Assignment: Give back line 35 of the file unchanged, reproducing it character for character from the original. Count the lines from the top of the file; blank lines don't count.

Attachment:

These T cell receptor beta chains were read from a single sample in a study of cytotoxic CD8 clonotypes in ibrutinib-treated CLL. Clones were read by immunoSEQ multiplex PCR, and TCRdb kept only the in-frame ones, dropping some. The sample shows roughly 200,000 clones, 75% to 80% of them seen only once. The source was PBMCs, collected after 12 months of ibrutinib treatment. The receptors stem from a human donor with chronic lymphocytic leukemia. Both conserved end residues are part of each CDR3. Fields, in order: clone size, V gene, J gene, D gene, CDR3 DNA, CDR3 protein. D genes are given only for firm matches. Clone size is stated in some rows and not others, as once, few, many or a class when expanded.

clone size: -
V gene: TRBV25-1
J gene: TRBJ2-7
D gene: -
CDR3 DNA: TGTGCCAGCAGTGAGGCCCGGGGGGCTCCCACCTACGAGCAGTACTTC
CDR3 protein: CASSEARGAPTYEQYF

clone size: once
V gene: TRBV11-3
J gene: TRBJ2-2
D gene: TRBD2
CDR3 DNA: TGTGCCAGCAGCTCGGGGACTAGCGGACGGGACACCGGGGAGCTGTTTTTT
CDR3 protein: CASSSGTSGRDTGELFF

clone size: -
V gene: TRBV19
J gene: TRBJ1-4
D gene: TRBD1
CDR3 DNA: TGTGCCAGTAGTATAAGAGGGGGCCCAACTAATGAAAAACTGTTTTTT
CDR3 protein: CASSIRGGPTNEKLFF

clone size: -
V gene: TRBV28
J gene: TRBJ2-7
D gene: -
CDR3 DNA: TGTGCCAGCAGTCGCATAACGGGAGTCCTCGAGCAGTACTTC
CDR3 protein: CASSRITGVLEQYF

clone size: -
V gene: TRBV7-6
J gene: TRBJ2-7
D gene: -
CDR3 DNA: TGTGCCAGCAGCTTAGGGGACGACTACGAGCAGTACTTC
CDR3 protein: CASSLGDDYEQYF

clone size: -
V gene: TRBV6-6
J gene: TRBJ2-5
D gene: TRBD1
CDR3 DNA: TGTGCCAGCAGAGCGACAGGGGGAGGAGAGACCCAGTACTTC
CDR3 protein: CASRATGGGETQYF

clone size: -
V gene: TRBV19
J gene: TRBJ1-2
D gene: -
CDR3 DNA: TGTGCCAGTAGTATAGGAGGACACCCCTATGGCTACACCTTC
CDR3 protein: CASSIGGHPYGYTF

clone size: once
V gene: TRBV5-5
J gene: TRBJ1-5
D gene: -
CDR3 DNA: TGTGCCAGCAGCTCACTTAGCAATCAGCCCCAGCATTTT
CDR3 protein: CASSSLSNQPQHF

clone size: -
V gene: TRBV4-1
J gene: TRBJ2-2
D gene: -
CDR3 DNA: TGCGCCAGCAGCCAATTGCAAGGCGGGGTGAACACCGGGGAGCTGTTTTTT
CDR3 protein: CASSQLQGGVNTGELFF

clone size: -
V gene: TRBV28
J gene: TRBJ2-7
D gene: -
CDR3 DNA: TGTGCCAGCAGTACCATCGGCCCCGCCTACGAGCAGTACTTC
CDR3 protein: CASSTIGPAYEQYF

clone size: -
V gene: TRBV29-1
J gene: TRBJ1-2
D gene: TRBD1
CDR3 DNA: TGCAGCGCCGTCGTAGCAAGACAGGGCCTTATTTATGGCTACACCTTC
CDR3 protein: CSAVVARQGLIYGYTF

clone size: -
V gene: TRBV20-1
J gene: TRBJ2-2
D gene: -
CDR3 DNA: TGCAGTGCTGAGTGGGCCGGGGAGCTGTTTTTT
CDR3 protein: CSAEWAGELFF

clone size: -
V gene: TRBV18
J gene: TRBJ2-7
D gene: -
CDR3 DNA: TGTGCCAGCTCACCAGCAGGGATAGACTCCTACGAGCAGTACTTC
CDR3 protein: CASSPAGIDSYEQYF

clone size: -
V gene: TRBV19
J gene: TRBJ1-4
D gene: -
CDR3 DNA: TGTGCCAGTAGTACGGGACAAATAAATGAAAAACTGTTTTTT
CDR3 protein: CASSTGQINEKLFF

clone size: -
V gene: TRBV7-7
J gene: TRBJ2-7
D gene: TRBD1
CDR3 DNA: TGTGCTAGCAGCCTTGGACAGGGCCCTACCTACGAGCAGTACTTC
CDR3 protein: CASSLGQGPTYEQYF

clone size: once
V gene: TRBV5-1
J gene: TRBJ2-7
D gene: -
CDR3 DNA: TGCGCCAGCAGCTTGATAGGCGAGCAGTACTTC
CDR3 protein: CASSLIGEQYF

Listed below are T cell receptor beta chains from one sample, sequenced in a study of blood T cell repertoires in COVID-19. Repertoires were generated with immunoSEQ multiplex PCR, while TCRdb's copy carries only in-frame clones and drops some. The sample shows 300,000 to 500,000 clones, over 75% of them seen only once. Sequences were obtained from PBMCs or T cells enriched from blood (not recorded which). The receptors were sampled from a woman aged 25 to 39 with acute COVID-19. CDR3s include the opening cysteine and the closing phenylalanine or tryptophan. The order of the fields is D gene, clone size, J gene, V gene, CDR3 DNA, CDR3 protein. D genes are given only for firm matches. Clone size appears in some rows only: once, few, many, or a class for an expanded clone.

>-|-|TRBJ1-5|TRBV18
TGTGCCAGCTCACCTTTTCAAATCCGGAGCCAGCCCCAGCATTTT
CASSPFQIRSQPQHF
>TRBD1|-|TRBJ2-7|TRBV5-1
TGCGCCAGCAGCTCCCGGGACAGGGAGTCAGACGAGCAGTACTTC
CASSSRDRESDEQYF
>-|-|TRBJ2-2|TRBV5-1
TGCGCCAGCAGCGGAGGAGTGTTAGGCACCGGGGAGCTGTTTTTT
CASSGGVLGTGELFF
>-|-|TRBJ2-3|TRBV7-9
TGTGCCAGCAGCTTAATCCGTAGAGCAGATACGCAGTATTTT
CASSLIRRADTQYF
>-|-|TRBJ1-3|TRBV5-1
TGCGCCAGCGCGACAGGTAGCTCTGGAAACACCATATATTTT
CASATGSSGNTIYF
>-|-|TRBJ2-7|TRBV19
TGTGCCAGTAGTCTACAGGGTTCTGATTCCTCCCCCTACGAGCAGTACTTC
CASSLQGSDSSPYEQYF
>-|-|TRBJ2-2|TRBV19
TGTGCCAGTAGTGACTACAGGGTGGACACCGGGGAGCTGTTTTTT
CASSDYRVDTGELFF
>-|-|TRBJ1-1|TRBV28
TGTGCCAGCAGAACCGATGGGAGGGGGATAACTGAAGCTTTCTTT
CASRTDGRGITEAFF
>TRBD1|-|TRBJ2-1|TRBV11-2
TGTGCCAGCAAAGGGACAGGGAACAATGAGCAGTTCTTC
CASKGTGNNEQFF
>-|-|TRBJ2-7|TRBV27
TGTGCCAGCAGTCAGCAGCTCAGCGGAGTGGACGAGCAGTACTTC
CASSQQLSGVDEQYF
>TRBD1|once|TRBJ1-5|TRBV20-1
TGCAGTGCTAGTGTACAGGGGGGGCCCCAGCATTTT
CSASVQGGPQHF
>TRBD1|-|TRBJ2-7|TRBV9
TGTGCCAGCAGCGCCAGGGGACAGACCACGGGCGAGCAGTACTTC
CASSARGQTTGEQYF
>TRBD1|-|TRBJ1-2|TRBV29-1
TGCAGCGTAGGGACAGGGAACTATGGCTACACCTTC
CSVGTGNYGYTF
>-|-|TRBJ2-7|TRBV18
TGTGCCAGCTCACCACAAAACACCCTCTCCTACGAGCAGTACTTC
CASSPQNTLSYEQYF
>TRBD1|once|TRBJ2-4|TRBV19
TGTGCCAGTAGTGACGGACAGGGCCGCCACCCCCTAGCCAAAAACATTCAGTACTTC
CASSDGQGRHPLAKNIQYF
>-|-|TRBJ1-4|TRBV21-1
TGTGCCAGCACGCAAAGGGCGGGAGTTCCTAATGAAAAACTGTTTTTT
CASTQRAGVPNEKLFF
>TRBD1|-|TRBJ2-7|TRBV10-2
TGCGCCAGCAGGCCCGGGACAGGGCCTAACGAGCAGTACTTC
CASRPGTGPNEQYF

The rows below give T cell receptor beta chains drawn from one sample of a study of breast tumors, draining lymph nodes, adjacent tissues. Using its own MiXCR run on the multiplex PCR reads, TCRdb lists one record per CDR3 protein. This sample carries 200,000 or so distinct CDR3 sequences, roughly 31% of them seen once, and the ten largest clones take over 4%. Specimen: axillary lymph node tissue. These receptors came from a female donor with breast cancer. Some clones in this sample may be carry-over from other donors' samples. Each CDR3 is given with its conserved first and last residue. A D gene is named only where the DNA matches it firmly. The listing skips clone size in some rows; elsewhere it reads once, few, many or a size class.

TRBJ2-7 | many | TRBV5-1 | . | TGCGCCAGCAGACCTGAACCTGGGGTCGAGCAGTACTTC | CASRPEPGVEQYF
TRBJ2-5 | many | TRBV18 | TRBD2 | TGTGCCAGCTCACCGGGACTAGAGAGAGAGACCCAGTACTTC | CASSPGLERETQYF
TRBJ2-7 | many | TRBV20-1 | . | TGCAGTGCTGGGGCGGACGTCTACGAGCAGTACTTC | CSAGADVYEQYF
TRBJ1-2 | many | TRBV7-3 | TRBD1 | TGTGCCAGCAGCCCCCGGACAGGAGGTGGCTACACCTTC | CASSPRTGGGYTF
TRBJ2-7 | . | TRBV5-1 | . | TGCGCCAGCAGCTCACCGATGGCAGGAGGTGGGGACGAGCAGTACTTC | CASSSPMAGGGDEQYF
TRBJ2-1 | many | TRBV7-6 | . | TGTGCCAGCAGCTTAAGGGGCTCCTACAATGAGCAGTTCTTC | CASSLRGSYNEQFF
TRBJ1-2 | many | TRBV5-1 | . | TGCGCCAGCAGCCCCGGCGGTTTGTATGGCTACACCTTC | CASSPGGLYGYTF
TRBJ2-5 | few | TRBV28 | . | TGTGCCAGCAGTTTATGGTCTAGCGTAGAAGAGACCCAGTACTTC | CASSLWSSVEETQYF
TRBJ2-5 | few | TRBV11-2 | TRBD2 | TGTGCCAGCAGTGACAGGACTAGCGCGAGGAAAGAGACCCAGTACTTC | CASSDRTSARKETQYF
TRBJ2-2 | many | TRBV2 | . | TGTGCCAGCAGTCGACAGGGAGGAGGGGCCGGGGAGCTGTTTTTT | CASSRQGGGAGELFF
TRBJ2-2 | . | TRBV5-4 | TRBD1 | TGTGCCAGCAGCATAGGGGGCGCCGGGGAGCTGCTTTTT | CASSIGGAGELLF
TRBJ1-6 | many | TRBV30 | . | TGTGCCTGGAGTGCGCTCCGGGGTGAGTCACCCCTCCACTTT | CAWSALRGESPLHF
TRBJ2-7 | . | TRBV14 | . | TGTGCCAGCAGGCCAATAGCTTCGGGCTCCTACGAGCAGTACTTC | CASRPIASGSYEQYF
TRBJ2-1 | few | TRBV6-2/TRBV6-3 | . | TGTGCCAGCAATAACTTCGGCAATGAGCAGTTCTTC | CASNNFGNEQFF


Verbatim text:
D gene: TRBD1